Software: The Buyer's Perspective

NetAction, joined by Computer Professionals for Social Responsibility 
(CPSR) and CompuMentor, is asking the Federal Trade Commission (FTC) 
to ensure that software purchases are protected by the same law that 
governs the sale of other consumer products.

That law, the Magnuson-Moss Warranty Act of 1975, requires that 
product warranties and other conditions of a sale be clear, 
understandable, and -- most importantly -- disclosed prior to the 
purchase. The requirement enables consumers to make informed 
decisions about the products they buy.  This is always an important 
consideration, but especially so with products like software that not 
only can cost hundreds of dollars but can't be returned to the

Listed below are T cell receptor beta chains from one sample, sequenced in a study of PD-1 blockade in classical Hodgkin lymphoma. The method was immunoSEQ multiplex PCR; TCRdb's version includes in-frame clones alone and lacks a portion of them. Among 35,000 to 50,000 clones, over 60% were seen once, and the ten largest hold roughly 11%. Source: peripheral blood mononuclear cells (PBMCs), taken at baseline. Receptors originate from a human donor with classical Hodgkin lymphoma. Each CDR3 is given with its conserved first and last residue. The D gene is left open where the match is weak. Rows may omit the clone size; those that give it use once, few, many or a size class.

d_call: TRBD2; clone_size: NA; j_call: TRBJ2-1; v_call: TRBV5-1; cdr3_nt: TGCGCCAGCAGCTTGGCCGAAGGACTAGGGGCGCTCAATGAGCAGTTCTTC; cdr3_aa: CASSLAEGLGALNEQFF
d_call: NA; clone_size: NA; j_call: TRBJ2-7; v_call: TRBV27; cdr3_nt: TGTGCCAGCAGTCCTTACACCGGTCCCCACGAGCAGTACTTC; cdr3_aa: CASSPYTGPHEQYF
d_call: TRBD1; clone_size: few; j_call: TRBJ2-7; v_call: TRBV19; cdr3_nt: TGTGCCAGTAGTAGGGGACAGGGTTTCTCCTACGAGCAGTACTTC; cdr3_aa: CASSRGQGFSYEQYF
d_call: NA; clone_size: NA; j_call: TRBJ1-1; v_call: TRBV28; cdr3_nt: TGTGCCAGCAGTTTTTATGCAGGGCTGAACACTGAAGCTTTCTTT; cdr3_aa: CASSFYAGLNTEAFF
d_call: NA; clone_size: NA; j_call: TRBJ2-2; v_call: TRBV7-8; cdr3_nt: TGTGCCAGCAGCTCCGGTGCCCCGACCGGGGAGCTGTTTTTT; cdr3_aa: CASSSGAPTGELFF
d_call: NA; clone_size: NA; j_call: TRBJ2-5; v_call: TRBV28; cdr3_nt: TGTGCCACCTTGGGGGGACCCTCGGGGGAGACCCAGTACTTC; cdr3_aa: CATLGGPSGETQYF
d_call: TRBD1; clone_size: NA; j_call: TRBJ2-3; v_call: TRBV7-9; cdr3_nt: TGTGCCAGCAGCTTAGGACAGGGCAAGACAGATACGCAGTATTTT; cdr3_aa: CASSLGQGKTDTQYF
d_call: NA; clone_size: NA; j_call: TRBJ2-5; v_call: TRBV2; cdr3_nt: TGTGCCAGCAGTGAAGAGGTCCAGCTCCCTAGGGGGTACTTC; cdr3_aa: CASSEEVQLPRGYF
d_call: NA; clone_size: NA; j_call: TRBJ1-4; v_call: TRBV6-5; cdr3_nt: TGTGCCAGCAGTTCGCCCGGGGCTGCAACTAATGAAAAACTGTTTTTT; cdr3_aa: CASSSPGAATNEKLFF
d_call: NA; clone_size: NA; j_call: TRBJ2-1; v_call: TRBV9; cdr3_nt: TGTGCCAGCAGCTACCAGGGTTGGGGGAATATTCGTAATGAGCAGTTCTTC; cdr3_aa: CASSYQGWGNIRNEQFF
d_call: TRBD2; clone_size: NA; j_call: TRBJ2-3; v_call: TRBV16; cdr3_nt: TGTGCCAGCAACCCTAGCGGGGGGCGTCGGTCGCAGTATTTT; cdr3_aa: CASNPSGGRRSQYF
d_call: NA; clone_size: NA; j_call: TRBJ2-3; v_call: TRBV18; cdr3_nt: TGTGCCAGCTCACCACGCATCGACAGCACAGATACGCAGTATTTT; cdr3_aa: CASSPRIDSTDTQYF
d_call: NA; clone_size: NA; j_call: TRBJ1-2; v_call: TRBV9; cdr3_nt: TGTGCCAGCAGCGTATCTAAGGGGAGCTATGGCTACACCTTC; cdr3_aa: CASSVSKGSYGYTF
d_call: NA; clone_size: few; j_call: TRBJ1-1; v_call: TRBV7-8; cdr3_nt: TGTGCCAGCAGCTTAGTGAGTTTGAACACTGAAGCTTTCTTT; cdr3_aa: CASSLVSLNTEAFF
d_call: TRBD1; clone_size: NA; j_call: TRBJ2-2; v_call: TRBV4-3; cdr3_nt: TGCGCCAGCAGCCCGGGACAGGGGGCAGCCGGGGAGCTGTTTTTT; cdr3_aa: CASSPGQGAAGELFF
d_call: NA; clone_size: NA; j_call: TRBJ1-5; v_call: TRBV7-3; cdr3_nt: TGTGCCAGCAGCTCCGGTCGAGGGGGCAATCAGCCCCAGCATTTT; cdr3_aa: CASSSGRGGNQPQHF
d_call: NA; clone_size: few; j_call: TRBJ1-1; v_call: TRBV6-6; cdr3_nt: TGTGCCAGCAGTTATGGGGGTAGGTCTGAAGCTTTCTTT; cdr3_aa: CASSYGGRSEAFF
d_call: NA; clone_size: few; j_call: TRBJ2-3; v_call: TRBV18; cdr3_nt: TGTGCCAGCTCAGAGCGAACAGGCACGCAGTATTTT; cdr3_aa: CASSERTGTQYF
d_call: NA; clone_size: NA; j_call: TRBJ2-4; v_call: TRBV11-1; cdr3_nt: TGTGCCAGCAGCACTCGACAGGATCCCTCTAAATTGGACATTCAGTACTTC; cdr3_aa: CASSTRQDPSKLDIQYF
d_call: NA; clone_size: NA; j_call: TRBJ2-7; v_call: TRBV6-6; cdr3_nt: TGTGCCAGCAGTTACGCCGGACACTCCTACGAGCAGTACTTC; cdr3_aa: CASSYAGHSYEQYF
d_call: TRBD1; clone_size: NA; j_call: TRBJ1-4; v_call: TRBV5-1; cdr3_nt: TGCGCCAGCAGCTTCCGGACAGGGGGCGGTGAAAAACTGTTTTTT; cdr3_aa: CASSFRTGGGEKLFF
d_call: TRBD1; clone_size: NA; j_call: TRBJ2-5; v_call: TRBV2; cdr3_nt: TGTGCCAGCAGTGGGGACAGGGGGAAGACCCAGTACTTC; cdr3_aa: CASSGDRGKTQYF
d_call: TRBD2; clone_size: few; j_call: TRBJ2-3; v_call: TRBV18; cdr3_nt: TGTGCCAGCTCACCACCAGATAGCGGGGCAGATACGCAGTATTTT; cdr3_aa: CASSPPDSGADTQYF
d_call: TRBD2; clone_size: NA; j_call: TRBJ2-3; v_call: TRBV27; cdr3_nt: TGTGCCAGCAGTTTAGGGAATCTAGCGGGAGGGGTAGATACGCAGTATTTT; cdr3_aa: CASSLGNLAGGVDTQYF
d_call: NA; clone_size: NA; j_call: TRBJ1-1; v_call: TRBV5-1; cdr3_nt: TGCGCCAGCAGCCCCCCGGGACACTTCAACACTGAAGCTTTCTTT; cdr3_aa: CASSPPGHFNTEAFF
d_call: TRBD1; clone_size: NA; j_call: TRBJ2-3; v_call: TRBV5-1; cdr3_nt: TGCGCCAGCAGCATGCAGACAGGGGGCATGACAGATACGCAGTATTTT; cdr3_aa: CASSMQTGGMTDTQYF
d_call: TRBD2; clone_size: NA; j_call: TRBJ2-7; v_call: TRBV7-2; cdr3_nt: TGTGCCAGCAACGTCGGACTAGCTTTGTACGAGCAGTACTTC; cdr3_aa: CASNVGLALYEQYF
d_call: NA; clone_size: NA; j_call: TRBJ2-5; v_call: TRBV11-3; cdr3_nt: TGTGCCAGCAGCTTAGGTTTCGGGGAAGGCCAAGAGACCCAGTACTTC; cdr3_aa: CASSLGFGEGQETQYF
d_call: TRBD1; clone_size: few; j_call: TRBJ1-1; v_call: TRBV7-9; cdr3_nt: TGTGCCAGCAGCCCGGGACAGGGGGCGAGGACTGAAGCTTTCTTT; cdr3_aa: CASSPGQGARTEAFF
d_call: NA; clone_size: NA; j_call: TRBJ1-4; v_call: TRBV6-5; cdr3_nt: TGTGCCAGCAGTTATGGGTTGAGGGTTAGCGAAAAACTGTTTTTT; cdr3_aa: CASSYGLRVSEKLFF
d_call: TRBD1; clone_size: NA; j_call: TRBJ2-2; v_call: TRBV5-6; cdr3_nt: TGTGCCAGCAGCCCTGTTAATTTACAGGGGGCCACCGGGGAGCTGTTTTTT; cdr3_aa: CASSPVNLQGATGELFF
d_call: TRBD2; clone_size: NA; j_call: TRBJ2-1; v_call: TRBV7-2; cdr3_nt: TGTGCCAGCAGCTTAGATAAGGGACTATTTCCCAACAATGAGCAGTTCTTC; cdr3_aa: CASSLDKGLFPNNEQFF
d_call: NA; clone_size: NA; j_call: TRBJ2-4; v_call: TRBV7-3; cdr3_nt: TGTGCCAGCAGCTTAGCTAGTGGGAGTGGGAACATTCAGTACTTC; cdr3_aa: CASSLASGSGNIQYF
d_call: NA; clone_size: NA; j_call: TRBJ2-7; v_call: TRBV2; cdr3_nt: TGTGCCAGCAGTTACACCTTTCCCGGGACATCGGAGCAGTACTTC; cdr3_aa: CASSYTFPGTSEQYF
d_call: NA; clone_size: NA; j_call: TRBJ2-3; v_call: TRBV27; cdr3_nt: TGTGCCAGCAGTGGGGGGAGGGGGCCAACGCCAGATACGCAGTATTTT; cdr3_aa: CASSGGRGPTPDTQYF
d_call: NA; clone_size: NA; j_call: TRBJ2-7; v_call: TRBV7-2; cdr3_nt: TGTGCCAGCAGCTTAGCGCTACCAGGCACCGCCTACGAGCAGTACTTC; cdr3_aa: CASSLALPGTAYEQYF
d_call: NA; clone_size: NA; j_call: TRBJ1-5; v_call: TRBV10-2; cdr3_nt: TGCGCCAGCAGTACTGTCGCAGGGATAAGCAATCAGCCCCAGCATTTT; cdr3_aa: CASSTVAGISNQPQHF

retailer once the package has been opened.

So disclosure of the warranty and licensing terms before the sale 
seems like a reasonable requirement.  But that isn't how the software 
industry sees it.

The common practice among software publishers has been to disclose 
warranty and licensing terms after the consumer has purchased and 
started to install the software. Typically, when a consumer attempts 
to install new software a window appears that informs the user that 
by completing the installation, she or he is agreeing to the software 
publisher's terms. Those terms are almost always described in complex 
legal language and displayed in a small, scrolling window. It's 
doubtful that many consumers bother to read the terms before clicking 
the "Accept" button and completing the software installation.

So, in essence the buyer is forced to agree to the terms in order to